St. Pete residents on edge after rash of car break-ins

ST. PETERSBURG, Fla.  (WFLA) – Residents are on edge in one St. Petersburg neighborhood after a rash of car break-ins, while one car was even stolen.  Thieves are even bold enough to jimmy the doors of peoples’ houses.fullsizerender

Neighbors in the Riviera Bay section of the city tell News Channel 8 a group of teens appear to be targeting certain parts of the neighborhood.

They said they’re casing the area before they strike.

The problem is so bad, the city has put up signs warning people who live in the area to lock their doors and be on the lookout for burglars.

News Channel 8 obtained videos of the teenagers and their alleged crimes.

They appear to be carefully choreographed crimes in progress that takes less than 30 seconds.

They stop their car in the middle of the street, turn the headlights out, then jump out of the car and fan out to houses on both sides.

That’s when they jimmy the car and house doors and as quickly as they arrived, they disappear.

“Every time you hear a noise, you wake up and go to the window and see what’s going on, so everyone’s on high alert in this neighborhood,” said Darlene Limtiaco, whose car doors were jimmied, but fortunately for her, were locked.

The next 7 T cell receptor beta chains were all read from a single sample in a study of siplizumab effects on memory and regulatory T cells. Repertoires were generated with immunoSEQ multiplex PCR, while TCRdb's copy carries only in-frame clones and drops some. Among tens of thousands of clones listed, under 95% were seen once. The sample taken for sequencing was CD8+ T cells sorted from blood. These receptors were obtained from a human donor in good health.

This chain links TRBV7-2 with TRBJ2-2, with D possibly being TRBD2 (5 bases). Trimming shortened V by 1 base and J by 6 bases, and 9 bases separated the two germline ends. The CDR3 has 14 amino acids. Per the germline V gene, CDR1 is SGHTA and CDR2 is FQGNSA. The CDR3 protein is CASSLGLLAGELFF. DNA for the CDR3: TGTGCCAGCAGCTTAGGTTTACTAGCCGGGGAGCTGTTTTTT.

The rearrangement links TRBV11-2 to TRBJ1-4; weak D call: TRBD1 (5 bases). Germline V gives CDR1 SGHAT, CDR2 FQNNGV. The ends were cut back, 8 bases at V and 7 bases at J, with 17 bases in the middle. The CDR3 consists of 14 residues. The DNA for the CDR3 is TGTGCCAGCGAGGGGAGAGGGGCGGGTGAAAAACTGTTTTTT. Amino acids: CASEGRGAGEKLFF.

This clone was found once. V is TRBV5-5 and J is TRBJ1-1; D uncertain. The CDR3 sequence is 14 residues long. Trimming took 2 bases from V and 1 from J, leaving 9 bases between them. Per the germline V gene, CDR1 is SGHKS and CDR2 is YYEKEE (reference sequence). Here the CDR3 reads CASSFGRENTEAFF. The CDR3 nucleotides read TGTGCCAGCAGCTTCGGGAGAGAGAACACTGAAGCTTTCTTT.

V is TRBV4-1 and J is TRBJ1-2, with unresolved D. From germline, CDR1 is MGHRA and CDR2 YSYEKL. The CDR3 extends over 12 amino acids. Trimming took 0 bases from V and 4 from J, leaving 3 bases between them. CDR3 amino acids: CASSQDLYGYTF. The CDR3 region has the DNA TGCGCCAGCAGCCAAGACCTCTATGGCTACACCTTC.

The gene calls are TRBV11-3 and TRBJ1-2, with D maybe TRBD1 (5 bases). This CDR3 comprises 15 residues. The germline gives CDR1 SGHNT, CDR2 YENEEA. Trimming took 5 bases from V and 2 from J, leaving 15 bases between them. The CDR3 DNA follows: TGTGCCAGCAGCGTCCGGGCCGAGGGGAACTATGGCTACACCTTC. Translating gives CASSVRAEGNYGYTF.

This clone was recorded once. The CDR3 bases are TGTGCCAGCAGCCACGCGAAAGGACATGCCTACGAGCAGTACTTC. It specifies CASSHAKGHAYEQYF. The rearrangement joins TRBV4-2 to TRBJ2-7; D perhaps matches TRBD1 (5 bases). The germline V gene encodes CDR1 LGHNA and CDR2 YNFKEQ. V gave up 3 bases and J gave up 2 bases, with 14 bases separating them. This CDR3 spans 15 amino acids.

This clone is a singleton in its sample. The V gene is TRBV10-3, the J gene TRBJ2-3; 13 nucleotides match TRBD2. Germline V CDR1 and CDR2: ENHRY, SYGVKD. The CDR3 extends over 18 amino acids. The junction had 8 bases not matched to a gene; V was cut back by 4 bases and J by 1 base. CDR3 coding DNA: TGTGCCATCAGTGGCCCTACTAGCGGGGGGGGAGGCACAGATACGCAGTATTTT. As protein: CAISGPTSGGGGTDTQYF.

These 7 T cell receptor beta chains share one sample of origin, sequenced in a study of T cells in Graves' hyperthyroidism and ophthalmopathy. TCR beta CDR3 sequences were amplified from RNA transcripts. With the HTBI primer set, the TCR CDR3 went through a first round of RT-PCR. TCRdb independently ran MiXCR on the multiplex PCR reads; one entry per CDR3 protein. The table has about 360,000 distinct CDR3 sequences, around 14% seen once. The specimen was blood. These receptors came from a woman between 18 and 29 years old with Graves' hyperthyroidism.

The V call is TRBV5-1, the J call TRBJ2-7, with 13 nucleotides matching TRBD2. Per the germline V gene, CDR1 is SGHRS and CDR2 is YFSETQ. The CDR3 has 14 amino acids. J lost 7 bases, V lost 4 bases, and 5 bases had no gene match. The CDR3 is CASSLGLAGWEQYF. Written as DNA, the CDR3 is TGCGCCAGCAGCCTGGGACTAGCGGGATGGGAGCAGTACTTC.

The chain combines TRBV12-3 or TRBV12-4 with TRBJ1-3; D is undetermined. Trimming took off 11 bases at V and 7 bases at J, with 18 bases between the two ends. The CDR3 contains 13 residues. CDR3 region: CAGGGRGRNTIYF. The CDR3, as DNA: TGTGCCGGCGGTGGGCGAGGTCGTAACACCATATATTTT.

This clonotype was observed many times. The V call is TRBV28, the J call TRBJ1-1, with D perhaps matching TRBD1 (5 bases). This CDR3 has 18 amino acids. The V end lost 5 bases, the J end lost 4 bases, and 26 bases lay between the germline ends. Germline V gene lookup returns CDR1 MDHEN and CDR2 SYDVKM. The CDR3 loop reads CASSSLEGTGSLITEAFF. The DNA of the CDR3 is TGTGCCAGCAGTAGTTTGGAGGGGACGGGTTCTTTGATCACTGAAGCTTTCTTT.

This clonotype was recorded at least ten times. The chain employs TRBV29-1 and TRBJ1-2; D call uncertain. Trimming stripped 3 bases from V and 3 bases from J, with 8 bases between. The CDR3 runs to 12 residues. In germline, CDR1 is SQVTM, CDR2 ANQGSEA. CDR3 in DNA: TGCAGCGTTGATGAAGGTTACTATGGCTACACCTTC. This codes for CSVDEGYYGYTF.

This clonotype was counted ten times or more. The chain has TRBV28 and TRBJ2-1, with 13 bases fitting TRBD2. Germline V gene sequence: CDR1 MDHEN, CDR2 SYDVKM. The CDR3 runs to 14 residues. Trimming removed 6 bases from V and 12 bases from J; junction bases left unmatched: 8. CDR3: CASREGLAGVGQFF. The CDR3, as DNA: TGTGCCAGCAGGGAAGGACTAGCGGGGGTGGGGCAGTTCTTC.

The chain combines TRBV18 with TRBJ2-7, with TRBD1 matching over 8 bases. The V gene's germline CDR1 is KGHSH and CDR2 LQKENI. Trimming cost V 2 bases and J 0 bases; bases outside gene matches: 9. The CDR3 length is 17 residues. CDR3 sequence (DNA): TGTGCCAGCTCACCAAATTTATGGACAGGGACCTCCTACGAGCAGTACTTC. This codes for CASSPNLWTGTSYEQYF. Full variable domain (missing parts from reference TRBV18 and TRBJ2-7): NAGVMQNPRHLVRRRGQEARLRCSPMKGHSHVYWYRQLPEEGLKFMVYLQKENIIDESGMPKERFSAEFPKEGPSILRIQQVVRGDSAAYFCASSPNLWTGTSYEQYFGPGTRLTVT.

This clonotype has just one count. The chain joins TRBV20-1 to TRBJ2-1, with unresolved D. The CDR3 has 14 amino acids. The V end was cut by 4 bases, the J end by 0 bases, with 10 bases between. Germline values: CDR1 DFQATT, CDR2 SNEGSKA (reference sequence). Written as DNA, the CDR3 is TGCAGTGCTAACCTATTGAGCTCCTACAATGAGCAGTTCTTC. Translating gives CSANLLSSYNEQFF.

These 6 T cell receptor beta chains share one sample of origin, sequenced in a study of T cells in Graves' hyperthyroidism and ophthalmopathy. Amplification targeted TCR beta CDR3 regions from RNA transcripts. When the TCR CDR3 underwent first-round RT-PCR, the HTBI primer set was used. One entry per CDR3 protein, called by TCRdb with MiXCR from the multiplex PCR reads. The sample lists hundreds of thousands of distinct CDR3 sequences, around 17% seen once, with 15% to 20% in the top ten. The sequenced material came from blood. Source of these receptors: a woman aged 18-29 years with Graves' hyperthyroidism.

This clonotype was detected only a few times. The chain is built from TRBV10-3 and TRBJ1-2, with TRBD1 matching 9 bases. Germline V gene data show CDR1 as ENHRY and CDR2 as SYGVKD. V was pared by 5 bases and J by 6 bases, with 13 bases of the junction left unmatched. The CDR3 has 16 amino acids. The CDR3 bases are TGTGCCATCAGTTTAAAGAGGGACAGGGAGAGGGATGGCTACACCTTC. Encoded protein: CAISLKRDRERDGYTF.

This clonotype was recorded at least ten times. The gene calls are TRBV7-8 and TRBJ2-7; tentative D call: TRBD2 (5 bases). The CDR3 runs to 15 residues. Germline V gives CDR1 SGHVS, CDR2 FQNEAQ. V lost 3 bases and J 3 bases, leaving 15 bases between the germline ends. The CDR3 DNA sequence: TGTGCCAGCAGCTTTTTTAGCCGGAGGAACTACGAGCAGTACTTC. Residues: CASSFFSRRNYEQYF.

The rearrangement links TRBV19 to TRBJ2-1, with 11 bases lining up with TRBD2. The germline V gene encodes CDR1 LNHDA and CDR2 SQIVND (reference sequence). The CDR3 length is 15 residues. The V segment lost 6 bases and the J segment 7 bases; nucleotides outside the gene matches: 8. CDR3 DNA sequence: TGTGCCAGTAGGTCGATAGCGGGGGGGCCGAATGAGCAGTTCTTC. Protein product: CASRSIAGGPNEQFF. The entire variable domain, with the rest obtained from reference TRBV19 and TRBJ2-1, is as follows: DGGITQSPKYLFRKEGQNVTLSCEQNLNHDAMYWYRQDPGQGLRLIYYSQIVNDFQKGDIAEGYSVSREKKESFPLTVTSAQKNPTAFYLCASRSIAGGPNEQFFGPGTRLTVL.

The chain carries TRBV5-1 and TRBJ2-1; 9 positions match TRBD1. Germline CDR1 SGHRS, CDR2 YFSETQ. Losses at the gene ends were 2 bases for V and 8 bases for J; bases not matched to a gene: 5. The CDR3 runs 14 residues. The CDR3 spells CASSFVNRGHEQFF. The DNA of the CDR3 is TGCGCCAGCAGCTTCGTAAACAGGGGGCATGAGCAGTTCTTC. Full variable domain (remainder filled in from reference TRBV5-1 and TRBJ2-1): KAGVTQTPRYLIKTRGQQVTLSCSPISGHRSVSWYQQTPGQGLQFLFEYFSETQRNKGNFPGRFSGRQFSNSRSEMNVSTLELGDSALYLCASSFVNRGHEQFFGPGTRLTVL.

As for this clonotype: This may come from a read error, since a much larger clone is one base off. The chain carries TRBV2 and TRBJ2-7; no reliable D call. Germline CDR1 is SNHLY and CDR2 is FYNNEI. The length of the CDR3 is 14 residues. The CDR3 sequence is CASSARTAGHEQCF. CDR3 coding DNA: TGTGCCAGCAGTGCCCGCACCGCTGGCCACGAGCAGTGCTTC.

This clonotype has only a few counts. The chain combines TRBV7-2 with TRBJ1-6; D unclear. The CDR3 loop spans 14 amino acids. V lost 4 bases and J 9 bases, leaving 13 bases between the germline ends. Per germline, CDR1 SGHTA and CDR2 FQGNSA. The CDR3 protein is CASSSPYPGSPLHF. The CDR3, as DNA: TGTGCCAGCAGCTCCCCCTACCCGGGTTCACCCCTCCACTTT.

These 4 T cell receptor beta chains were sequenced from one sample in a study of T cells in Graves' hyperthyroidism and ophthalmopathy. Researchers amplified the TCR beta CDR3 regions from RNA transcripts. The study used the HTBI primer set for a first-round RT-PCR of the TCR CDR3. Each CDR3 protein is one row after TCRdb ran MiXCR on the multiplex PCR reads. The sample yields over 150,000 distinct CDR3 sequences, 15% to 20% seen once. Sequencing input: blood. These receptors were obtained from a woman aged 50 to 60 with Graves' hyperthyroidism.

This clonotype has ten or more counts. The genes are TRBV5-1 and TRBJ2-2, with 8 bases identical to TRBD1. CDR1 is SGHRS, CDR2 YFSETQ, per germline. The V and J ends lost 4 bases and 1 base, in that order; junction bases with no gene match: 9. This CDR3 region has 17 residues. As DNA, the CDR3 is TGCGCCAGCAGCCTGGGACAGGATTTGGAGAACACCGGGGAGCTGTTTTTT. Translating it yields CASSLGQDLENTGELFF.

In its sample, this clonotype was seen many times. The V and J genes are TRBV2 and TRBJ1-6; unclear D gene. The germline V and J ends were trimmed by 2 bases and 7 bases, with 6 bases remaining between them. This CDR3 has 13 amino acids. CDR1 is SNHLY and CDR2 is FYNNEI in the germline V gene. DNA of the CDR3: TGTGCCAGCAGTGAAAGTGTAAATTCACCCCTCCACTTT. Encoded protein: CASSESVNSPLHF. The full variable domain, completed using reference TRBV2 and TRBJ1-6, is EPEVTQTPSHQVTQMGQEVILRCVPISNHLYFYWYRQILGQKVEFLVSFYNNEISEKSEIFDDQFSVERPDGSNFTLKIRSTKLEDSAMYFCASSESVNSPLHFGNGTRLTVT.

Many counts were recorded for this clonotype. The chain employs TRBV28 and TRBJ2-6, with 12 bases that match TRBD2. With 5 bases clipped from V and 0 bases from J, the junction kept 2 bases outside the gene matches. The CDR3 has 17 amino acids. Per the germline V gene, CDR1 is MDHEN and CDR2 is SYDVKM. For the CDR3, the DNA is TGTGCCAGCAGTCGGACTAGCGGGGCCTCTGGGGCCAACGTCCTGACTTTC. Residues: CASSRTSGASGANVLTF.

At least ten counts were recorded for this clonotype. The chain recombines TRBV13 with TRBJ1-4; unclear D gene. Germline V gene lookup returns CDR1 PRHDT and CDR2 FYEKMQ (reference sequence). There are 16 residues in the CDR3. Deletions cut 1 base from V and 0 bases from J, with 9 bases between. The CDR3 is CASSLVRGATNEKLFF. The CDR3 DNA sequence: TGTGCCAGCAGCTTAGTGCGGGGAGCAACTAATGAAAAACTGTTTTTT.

Another video shows only two teens, but on the same mission as the teens in the first video.  But in that case, they came up empty.

Limtiaco may not have lost any of her valuables, but she feels she did loose her sense of security.

“It was unnerving and you do feel violated that they’re that close to your front door,” she told News Channel 8.  “It makes me angry.”

Rick Ryder, who lives a few blocks away, forgot to lock his car and lucky for him, he didn’t leave anything valuable inside.

“I feel violated,” Ryder said.

“I feel like I need to do something to protect not just my family, but also the investment I’ve made in this property.”

Neighbors are using cameras, motion sensors, and social media.  It’s all in an effort to take the crooks off their street, and not feel like they’re prisoners in their own neighborhood.

“See how we can help our neighbors install cameras especially so we can get a good view of the streets and things like that and just make suggestions on technology and what we can do to help each other and try to prevent these things from happening,” Limtiaco told News Channel 8.

Neighbors told News Channel 8 that they know there’s strength in numbers and that’s why they’re creating a neighborhood crime watch.  So far, they have 18 volunteers and growing.

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